Tuesday, February 2, 2010


Driving in snow is a skill, it's not like normal driving on dry or even wet roads, no, and there's more to it than just going slowly, although that helps.

I'm not sure who told me the rules for driving in snow, whether it was my parents (who had the delightful task of helping me to learn to drive a long, long time ago - back before they'd added nasty, sneaky things onto the test like the theory test and parallel (gulp) parking) or Simon...but I've always been aware that you should get into a higher gear as quickly as possible when moving off (but not with heaps of power) and when planning to slow down or stop to get into a low gear as quickly as possible - all this means is that you use the engine to slow the car down and don't have to jump on the brakes quickly.

I thought the Germans would all be prefectly trained at driving in snow, afterall the rest of life in Germany seems perfectly ordered - dogs are trained to walk off the lead next to the owner (Logan will, but at the first whiff of a squirrel or a cat and he'd be off, completely forgetting his green cross code and me) children take themselves to school and between buildings for lessons without supervision or bunking off, the leaves are all collected as soon as they've had the temerity to fall off the trees, bakers are open every day (bar about 2 weirdly exceptional bank holidays) I'm not just talking about trains running on time here. So I just kind of thought that as Germany is better prepared for snow than the UK (winter tyres, snow ploughs, gritters, non slip boots, pavement clearing) then surely there must be mandatory 'learn to drive in snow' lessons, especially as Germans love their BMWs (rear wheel drive and notoriously crap for driving in the snow). But no. And I have proof!!

Last week a day after a severe dumping of snow I was walking back along our road with Logan. Our road is not a main road, and not even a cut-through, the people who use it tend to live on it, so it doesn't get much traffic, it gets even less traffic after snow because unlike the 2 roads it joins it doesn't get plowed or gritted, it just gets compacted.
Today, one week on from the dumping, I think there's at least 2 inches solid ice on the road. Back to last week, as I walked along I saw a white BMW softtop almost at right angles to the pavement, stationary. As I got closer, the driver's window slid down and a woman appeared, a typical Kettwig 50+ hausfrau, all blonde hair and permatanned face, she was struggling to make her car go in the right direction, and as she floored the accelerator I could understand why. I was not at all keen to try to push the car straight, didn't trust her at all, so I told her she needed to go slow, VERY SLOW. This she did, and gradually the car straightened up and started to go in the direction she wanted it, she gave me a thumbs up sign and floored it again....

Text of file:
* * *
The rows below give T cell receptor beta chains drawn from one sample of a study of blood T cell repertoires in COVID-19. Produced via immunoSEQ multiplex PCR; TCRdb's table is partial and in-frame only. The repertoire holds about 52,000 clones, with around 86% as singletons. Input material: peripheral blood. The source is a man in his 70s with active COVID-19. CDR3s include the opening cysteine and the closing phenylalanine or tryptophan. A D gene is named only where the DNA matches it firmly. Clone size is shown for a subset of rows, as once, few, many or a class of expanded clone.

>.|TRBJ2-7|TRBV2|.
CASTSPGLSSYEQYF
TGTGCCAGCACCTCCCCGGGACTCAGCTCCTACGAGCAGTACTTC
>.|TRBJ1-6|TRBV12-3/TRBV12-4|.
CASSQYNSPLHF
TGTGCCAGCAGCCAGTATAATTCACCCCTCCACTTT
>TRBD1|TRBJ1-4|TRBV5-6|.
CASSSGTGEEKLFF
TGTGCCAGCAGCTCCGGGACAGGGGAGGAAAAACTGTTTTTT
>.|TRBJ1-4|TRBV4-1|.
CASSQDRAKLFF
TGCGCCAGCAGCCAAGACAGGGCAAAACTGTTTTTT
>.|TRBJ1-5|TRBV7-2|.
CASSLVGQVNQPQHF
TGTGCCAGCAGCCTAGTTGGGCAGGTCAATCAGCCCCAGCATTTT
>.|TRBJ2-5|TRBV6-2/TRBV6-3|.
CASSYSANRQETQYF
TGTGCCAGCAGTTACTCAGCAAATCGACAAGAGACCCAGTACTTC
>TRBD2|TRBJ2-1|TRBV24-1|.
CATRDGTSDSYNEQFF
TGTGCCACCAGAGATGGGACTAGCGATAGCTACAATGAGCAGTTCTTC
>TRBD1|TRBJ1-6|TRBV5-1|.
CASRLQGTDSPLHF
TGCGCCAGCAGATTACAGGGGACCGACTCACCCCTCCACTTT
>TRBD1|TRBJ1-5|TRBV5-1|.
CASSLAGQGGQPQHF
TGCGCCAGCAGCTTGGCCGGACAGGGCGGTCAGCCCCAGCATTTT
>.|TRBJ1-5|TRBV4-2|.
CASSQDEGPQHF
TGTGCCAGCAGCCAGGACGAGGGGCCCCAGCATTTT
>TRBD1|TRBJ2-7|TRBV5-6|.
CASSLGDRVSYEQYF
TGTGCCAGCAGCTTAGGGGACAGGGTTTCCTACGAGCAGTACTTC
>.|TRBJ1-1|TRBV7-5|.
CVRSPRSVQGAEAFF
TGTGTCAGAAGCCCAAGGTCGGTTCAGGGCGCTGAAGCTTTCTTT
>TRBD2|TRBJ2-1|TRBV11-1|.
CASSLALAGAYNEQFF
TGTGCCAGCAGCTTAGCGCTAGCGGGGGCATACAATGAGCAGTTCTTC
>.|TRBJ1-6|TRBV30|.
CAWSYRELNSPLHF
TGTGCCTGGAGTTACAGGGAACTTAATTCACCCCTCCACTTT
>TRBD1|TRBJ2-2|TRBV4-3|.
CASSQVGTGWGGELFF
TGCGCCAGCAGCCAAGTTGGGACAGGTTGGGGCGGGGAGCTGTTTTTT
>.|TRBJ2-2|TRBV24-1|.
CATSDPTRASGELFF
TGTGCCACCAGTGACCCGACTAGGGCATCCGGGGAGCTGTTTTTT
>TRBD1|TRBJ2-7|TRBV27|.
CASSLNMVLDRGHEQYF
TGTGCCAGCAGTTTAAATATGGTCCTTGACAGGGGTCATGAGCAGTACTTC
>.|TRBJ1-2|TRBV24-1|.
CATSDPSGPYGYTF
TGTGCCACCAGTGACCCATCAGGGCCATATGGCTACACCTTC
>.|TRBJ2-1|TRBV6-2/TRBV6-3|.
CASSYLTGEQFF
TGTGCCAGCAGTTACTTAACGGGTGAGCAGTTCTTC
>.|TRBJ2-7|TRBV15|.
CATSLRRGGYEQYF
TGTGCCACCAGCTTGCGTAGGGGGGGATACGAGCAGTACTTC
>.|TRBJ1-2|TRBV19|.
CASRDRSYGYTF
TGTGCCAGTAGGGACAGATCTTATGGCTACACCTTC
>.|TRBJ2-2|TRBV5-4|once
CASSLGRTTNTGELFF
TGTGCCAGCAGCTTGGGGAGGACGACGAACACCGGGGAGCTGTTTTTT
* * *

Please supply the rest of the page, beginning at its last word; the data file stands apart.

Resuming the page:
'LANGSAM*' I bellowed after her 'LANGSAM'.
I did enjoy that, legitimate shouting at Germans!
It was the highlight of last week!

Does your car have traction control? Mine does. Does you car have a light that comes on to distract you from the road when the traction control senses a loss in grip due to road conditions? Mine does. Does your car beep annoyingly when the aforementioned light comes on just to further distract you from the road? Mine does.
Why? That's what I want to know. You'd have to be really unaware of what was going on with your car if you need a light and a beep to draw attention to the fact that your car is no longer travelling smoothly in the direction that you're looking. All the light and the beep do is add another distraction to a suddenly tense situation, like you really need to be told, twice, that the reason you're no longer going straight on is because the traction control isn't working.

Simon loves driving in snow. He has an Audi Quattro so it's 'fun'. What isn't fun is being a passenger when he's driving in the snow, he might be in control and have fully intended for the car to have slid like that, but if I want a white knuckle ride I'll pay for it thank you very much, theme parks do it so much better! I don't think passing pedestrians enjoy the experience either, they're not to know that this great black car sliding around up the road is actually being carefully driven...

I still think the best advice of all for driving in snow is to stay home, why go out and risk it? I'm sure there's nothing urgent, nothing that can't wait.

*see word for the day

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